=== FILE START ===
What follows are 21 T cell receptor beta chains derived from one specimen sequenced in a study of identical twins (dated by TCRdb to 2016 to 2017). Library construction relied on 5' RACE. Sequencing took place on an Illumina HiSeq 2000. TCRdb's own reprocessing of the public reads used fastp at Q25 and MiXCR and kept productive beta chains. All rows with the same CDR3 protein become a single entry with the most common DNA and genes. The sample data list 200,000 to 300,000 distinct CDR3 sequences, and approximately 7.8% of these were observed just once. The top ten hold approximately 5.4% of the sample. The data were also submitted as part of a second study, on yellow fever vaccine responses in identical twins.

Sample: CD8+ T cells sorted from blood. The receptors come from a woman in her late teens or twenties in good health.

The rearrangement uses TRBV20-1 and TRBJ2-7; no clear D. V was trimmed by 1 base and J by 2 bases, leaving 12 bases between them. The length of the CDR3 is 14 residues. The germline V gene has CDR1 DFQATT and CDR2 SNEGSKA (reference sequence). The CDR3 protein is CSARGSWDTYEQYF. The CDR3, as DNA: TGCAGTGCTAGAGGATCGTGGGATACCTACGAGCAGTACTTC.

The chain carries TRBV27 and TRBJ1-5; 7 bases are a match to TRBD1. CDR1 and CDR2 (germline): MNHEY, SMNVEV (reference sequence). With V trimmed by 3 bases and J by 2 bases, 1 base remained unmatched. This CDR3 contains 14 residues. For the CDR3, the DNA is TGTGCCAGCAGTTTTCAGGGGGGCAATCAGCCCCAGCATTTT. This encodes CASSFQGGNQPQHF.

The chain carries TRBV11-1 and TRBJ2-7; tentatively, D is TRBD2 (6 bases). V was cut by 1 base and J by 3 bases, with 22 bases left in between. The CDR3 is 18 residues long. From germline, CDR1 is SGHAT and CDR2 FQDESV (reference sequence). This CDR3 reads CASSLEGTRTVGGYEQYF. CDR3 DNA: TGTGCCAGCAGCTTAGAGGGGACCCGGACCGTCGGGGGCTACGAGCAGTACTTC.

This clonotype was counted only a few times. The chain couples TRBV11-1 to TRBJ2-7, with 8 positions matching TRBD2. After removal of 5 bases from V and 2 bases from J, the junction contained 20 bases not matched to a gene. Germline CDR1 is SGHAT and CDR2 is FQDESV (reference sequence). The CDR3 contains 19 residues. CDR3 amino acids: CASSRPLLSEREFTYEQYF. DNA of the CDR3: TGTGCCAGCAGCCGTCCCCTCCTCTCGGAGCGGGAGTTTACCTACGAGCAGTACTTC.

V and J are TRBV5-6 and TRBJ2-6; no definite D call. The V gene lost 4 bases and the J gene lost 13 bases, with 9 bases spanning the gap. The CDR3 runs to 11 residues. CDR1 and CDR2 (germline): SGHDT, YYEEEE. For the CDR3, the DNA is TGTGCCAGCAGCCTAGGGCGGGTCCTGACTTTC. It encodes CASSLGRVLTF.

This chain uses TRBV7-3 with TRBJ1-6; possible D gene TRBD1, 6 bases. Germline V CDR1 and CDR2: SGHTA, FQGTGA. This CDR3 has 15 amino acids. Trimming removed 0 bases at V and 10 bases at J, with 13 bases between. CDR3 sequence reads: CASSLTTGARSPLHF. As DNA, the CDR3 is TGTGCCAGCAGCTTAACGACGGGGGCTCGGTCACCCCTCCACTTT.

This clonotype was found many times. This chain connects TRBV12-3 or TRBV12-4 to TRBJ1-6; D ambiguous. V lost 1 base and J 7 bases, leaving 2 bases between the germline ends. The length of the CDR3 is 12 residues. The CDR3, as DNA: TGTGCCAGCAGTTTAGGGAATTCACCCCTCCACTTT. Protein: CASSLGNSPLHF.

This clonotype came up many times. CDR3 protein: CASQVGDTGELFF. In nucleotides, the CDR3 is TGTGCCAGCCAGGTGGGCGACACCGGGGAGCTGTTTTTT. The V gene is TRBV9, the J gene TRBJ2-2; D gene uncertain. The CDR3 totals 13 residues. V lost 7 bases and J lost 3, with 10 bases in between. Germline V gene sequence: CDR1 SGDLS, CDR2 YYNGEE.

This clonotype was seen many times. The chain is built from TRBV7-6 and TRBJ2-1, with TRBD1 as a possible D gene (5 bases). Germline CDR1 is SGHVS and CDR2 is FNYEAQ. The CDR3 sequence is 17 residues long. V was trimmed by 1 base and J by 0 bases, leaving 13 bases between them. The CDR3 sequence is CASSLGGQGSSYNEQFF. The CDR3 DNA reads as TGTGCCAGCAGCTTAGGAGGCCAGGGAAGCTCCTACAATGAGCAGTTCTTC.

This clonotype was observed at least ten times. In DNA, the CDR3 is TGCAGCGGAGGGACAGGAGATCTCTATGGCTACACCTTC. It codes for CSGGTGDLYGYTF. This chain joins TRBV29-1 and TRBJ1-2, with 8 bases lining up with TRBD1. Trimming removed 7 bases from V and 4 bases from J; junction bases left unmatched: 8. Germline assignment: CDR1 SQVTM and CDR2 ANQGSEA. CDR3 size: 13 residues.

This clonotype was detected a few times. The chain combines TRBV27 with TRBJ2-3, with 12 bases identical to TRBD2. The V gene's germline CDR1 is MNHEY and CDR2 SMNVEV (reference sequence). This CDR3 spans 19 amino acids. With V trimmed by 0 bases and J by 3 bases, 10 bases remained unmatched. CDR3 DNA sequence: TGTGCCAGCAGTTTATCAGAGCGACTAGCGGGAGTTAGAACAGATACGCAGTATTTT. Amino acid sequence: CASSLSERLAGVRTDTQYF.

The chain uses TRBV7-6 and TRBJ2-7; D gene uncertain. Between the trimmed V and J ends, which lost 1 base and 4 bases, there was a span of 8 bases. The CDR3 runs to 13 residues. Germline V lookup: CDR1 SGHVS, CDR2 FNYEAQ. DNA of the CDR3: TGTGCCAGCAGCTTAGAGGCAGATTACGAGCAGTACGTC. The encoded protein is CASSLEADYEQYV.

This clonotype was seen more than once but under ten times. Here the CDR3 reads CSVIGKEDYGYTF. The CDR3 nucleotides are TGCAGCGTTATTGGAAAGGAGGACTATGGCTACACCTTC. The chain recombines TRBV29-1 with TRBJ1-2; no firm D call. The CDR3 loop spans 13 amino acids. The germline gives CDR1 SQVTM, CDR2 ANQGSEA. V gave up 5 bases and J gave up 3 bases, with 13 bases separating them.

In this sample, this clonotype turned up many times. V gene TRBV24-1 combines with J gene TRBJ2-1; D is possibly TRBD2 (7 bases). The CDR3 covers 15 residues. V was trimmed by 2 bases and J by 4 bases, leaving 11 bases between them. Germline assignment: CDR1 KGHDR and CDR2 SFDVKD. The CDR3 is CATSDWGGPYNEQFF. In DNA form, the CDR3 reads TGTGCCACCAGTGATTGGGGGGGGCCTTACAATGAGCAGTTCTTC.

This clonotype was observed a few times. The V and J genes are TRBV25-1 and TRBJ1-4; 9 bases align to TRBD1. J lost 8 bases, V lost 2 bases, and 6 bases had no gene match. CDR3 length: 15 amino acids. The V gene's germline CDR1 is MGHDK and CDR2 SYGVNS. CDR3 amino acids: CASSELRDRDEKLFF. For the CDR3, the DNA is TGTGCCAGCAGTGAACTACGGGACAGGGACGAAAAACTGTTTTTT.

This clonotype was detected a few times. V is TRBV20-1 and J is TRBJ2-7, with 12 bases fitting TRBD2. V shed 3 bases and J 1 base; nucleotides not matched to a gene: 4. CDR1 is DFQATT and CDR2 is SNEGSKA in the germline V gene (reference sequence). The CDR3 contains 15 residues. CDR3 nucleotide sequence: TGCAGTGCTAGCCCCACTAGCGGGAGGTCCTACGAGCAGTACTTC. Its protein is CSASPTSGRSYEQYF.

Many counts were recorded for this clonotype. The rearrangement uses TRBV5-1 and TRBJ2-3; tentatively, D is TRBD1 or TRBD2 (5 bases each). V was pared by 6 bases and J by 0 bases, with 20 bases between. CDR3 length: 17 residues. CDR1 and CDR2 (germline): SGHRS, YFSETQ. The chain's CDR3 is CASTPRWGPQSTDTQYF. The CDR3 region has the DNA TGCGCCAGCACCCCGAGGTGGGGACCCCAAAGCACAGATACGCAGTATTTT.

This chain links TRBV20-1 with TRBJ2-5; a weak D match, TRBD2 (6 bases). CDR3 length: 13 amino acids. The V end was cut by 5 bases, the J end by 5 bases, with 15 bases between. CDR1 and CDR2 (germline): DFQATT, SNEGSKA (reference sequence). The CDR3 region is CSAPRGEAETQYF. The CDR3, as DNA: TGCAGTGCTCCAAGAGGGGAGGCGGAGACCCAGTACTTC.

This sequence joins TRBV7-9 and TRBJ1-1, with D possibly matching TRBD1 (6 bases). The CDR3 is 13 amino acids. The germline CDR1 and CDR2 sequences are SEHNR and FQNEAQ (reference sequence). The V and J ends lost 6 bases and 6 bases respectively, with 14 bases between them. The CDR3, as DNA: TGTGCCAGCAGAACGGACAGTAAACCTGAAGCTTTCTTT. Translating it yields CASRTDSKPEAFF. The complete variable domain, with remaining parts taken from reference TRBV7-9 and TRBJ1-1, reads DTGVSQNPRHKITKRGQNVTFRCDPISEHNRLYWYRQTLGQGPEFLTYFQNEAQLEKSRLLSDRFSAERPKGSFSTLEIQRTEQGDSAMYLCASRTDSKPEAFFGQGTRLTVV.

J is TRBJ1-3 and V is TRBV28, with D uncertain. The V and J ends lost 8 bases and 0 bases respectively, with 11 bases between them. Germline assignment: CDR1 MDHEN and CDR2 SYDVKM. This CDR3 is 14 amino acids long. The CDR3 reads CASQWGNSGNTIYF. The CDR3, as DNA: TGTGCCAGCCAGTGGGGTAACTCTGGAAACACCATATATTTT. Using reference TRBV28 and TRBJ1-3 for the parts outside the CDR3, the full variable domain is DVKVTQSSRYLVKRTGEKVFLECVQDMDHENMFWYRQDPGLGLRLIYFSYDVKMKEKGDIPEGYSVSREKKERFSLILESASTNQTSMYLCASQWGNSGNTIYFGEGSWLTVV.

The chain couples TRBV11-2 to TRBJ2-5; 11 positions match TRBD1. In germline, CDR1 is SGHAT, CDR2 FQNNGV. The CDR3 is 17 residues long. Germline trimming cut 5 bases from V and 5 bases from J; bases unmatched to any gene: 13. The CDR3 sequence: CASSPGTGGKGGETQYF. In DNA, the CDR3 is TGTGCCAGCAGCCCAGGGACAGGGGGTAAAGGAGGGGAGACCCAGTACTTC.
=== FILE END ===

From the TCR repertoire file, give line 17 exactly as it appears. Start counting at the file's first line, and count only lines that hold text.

This clonotype was observed a few times. The V and J genes are TRBV25-1 and TRBJ1-4; 9 bases align to TRBD1. J lost 8 bases, V lost 2 bases, and 6 bases had no gene match. CDR3 length: 15 amino acids. The V gene's germline CDR1 is MGHDK and CDR2 SYGVNS. CDR3 amino acids: CASSELRDRDEKLFF. For the CDR3, the DNA is TGTGCCAGCAGTGAACTACGGGACAGGGACGAAAAACTGTTTTTT.